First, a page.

It’s become a national madness.
Parents are bombarding their children with activities in order for them to be the best, do the best and be perfect.
If they don’t, they believe they fail as parents, according to Alvin Rosenfeld.
Rosenfeld, a child and adult psychiatrist, spoke to a crowd of about 100 last night in Van Meter Auditorium about his book “The Over-Scheduled Child.” The book discusses how parents need to make a balance between family time and extracurricular activities.
Rosenfeld emphasized the importance of parents focusing on their children’s learning and thinking, rather than a grade or the list of extracurricular activities a child has.
“Sports isn’t for fun anymore,” Rosenfeld said. “Enjoyment doesn’t matter anymore.”
Bowling Green senior Jacquetta Butts, a psychology major, said she was an overworked child.
“It’s all about the grades, not extracurriculars. They don’t care what you’ve done,” Butts said. “I learn from my mistakes. They should work more on what you don’t know than what you do know.”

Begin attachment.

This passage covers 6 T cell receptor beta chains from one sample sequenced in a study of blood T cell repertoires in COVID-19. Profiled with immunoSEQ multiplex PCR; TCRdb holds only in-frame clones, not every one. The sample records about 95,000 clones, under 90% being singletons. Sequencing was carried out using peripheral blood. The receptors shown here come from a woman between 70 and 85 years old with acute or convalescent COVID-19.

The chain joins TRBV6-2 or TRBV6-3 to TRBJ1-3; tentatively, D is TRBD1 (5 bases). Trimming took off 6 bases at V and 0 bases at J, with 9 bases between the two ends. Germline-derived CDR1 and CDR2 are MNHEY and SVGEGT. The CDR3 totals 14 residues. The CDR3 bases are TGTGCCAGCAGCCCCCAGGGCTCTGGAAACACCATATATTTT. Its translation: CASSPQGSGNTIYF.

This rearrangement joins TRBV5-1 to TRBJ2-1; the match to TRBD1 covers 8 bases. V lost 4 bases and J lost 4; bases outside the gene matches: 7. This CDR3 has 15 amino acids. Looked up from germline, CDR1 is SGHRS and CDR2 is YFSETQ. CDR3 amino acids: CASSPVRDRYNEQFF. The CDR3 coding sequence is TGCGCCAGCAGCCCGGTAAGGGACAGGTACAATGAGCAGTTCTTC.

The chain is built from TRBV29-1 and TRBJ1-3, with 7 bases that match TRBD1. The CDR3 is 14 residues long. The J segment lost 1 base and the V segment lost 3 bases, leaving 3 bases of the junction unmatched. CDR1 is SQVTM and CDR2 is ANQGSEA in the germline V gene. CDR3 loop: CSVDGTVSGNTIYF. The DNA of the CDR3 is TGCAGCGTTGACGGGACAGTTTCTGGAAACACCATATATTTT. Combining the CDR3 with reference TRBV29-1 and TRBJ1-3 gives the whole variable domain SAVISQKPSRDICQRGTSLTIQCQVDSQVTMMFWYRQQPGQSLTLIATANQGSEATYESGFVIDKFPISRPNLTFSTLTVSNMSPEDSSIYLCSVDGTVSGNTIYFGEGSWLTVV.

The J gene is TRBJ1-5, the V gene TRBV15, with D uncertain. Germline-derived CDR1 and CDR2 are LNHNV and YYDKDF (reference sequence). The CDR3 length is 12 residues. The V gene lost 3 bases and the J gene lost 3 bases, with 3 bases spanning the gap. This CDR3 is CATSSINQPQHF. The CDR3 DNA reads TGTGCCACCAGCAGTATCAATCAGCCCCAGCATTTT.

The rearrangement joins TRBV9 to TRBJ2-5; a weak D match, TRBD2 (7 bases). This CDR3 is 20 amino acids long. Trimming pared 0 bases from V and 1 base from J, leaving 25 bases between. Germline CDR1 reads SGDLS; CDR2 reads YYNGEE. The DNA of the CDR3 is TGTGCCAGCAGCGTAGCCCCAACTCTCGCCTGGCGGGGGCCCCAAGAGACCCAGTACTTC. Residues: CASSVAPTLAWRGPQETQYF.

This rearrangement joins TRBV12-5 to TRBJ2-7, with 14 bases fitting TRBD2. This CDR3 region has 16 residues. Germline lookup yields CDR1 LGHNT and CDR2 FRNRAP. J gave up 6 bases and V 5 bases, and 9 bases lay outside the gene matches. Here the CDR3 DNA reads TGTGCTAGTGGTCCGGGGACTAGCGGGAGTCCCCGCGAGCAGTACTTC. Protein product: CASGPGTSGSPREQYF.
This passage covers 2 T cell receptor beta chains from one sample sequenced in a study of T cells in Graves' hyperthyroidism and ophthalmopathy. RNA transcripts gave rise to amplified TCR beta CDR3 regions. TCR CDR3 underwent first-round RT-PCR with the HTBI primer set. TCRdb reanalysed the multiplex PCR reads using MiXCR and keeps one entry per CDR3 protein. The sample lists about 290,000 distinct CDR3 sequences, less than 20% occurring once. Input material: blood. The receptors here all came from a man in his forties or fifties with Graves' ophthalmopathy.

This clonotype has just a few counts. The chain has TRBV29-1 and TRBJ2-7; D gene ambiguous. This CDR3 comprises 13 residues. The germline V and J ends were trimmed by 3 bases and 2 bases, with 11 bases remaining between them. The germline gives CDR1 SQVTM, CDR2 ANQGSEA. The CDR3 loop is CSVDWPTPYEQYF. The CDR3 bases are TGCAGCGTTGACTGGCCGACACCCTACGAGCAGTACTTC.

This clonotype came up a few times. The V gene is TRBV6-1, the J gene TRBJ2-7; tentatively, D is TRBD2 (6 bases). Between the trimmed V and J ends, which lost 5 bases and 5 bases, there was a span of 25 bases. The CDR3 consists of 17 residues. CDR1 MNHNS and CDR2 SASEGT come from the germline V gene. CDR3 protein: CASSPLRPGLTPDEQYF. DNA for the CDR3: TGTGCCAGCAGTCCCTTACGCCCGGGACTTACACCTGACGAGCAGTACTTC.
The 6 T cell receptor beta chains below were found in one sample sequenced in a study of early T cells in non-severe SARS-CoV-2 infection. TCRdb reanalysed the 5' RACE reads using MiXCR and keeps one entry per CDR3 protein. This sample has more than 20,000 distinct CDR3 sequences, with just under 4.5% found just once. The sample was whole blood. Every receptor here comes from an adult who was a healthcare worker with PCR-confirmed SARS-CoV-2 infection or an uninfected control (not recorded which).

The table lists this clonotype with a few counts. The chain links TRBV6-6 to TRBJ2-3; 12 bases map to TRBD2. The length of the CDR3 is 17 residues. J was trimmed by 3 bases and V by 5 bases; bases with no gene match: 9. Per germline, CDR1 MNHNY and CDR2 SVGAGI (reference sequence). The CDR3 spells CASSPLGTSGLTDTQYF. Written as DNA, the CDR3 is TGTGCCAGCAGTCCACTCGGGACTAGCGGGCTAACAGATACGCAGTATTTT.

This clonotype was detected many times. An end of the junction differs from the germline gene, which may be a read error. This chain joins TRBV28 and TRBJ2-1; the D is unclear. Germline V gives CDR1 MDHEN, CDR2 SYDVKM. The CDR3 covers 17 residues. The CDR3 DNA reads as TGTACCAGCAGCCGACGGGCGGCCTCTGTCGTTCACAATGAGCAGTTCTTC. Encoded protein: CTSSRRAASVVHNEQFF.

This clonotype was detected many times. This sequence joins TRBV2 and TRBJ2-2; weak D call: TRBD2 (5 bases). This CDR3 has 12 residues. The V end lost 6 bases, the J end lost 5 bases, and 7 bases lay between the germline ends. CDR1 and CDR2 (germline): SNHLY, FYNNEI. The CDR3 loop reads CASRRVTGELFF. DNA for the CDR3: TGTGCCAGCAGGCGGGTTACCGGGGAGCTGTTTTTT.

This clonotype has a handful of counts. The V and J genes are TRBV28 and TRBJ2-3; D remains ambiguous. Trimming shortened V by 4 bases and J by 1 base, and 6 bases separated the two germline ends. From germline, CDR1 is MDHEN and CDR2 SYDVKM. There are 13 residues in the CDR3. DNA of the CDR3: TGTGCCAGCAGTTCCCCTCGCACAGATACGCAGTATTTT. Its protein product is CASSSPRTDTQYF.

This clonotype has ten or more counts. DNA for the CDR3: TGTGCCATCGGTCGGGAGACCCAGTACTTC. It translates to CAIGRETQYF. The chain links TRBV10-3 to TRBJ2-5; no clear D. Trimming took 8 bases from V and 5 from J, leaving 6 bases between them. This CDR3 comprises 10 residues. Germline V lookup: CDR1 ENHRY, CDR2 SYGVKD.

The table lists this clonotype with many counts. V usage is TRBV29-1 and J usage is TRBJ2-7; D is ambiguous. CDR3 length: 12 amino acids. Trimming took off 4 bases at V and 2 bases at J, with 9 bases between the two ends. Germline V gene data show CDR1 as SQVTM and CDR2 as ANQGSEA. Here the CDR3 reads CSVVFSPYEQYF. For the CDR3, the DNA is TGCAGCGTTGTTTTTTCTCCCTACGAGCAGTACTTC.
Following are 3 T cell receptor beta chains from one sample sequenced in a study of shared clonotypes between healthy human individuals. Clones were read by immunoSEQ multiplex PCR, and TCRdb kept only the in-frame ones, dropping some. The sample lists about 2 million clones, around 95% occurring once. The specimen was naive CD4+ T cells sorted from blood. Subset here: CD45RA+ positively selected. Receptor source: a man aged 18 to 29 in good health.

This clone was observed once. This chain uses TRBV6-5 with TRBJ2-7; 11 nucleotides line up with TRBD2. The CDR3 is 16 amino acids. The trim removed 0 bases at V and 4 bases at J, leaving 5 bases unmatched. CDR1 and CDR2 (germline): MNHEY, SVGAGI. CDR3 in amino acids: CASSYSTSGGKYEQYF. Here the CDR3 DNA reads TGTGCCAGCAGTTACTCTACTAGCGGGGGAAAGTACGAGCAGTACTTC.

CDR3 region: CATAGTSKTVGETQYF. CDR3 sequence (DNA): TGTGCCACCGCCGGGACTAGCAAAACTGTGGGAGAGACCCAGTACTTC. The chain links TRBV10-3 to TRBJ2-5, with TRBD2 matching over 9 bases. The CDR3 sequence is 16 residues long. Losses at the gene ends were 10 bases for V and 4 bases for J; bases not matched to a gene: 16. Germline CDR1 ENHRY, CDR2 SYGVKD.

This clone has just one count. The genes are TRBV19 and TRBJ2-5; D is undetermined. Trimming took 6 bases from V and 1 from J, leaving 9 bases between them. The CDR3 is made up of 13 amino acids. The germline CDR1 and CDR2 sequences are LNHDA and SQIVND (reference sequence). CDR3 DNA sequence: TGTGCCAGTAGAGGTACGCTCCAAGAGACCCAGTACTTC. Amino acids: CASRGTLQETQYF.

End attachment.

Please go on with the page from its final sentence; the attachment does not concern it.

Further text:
Rosenfeld said that children learn to do community service to look like they have a good heart and to get on the teachers’ good side. If parents don’t balance their child’s time, he will feel like he has to have a resum? on steroids.
“I don’t have the answer for the whole society, but it’s a destructive trend for kids,” he said. “All (that) matters is grades and resumes.”
Parents should instead try to make the effort to build relationships with their children, he said.
“That’s what makes life good … one good relationship,” he said.
Psychology professor Katrina Phelps introduced Rosenfeld and said she enjoyed how he displayed his message.
“It was not filled with jargon,” she said. “It was easy to understand. That’s one of the goals of the series, for anyone to receive something from it.”
Rosenfeld’s lecture is a part of the Mary E. Hensley Lecture Series which is dedicated to Hensley, a Western alumna.
Reach Kandace Sebastian at [email protected]